Repairers Pushing Back Over Aftermarket Parts
Finally, repairers are pushing back over some of these aftermarket parts. Now if we could just increase labor revenues, we might see sustainable profits, don’t you think?
Actually, there’s a disconnect about what’s driving the push-back against aftermarket parts. There may well be a correlation between part price and part quality, but the real reason—the important reason—for the push-back is that substandard parts potentially lack the ability to perform properly in the event of a collision.
As manufacturers continue to lighten vehicles by building them with various composites, there is rising pressure in the auto body business to make sure that repaired or replaced parts function as well as they did before a collision. Lower and lower tolerance for error requires that, and that is bringing to light another concern: increased liability exposure due to OEM requirements.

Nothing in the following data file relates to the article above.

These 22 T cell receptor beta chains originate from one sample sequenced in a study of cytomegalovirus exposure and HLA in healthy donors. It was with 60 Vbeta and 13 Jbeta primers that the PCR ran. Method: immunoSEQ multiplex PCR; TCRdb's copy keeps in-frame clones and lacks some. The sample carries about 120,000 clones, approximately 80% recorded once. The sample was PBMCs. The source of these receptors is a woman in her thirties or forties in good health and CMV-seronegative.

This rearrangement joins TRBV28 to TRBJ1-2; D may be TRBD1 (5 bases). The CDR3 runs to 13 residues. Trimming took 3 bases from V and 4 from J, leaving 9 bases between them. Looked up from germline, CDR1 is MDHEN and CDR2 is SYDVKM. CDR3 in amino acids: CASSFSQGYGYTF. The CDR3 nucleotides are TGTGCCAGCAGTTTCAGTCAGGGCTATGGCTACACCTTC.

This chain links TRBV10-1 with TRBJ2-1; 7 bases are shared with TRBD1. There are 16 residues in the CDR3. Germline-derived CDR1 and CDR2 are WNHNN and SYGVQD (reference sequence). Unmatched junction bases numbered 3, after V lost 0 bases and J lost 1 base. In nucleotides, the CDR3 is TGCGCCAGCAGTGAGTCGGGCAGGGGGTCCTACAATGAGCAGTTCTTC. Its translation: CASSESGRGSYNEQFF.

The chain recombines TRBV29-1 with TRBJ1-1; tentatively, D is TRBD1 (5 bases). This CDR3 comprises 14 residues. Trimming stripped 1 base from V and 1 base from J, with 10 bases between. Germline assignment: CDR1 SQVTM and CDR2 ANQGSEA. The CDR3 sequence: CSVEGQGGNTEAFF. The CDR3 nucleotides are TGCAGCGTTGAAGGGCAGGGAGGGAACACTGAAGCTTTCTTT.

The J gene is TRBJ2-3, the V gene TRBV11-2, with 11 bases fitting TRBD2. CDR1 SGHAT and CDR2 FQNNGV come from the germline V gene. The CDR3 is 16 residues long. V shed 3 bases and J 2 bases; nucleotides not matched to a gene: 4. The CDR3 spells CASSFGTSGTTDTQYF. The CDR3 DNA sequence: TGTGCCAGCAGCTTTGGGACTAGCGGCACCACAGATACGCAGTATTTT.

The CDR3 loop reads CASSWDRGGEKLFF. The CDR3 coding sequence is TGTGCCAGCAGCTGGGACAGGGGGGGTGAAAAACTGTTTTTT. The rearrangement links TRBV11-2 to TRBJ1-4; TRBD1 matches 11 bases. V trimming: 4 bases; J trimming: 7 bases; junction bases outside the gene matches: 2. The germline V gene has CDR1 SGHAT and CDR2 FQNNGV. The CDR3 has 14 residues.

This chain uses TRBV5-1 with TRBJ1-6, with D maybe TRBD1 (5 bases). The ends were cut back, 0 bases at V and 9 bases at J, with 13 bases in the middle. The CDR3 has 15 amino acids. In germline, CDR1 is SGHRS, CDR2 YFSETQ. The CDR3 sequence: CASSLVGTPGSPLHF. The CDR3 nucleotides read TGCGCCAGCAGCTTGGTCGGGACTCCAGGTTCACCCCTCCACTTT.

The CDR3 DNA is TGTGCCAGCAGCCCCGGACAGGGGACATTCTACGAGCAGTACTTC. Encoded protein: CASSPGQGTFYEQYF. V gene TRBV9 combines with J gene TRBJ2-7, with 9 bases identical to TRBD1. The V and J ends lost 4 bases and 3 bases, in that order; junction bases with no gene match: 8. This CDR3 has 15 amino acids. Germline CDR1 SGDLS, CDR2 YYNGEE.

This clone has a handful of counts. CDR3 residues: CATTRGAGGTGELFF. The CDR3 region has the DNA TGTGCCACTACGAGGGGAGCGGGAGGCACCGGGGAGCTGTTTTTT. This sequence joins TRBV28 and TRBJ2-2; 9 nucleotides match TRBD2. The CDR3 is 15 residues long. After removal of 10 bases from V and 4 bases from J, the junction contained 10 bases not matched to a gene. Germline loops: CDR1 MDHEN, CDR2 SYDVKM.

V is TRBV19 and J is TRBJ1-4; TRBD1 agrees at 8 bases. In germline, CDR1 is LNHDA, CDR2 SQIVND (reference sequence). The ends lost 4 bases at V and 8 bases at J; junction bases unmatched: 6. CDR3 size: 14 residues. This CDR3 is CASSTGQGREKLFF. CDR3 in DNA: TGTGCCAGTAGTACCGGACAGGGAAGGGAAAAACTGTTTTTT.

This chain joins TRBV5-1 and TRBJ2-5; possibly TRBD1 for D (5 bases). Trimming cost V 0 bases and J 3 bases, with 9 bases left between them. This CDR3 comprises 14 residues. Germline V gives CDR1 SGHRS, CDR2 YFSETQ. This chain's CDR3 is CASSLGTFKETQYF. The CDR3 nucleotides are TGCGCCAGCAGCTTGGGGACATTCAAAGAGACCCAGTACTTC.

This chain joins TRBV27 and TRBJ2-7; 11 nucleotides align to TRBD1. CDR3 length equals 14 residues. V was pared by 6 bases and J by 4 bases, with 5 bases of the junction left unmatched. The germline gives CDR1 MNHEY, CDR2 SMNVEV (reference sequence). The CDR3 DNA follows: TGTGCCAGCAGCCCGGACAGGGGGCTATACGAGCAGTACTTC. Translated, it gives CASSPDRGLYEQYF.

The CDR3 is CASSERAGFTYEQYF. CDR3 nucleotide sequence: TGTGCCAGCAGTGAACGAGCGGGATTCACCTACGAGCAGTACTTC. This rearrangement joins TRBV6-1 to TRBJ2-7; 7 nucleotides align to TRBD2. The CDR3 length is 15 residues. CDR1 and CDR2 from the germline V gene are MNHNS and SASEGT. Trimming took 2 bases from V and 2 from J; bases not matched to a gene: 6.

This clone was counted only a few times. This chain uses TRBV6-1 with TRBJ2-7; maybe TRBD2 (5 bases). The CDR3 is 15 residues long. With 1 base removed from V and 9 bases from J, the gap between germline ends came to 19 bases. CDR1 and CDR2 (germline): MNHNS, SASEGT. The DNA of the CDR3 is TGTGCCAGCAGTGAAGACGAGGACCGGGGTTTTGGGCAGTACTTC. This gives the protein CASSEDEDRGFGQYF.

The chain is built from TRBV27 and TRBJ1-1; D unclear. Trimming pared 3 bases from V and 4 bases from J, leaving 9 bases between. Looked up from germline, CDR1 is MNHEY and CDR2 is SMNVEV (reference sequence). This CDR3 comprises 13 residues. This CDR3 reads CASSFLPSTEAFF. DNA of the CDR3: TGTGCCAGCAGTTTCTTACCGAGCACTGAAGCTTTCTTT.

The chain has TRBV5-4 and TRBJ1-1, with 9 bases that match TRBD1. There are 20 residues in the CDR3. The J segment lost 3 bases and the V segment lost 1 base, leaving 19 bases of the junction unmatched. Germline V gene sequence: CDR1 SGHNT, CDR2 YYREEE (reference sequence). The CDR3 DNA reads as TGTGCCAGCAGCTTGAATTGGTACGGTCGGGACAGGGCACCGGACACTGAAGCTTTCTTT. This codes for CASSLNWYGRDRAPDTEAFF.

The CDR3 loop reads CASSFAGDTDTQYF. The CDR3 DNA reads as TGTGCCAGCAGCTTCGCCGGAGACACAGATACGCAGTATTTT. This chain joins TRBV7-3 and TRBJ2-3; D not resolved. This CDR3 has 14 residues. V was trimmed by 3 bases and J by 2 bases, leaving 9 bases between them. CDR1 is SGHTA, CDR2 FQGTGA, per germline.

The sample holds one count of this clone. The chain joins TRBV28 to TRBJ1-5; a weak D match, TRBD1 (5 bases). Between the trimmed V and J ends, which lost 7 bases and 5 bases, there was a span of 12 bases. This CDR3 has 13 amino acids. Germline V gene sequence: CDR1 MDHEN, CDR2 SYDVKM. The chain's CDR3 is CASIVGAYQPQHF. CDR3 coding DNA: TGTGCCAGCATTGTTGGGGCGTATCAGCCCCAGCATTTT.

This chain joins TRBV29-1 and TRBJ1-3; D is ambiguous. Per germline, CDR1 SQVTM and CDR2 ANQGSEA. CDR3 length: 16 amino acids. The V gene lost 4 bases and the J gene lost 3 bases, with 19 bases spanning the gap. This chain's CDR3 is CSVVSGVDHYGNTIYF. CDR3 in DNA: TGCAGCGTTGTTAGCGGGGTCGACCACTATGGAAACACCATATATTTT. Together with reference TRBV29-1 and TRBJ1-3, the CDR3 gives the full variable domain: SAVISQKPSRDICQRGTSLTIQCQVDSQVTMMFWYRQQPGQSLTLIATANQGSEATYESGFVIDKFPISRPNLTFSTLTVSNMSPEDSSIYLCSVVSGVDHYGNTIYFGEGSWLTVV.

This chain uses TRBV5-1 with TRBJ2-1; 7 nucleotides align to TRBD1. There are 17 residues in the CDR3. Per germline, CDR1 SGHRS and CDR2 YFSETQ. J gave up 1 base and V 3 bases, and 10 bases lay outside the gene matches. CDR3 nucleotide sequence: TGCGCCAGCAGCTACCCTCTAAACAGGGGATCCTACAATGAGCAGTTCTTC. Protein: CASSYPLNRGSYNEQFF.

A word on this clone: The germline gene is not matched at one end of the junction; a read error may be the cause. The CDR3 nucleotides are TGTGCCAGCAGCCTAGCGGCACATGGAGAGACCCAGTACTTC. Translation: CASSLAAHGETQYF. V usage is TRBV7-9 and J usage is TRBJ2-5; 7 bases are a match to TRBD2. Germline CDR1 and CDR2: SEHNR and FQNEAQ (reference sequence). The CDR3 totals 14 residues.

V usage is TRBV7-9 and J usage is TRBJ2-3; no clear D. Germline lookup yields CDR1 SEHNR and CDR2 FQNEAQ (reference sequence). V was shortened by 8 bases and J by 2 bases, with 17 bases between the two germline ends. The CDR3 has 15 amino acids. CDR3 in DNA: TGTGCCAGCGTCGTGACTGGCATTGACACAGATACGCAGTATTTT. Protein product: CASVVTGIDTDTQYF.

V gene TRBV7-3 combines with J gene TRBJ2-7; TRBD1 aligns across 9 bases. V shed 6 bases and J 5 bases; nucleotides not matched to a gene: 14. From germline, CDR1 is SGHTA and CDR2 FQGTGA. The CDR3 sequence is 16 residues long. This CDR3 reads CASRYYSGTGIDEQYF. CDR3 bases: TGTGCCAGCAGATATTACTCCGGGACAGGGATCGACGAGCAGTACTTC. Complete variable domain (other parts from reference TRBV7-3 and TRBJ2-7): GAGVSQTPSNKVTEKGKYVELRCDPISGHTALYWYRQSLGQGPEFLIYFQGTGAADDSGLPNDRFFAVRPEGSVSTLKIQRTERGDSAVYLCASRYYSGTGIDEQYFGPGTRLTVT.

So the discussion of aftermarket parts’ effect on profits is not the driving force here, nor will it have much impact on a repair center’s bottom-line performance. There are, however, other potential pay-offs being left on the table.
Forget higher labor rates, so-called funny time or other quick fixes as a means to sustainable profit.
Instead, arm yourself with OEM procedural information, document your blueprint for repair, and have your frontline estimators follow a standard practice checklist. (Since January, it has included operations that may have been charged one way but now must comply with NESHAP rules, and most DRP agreements state that a facility must abide by all local, state and federal laws.)
Then, continue charging for work performed and materials used. Do those things and I think you may be surprised at the pay-off.
Ray Fisher is the president of ASA-Michigan. This article represents his opinion and does not reflect the views of ASA-Michigan.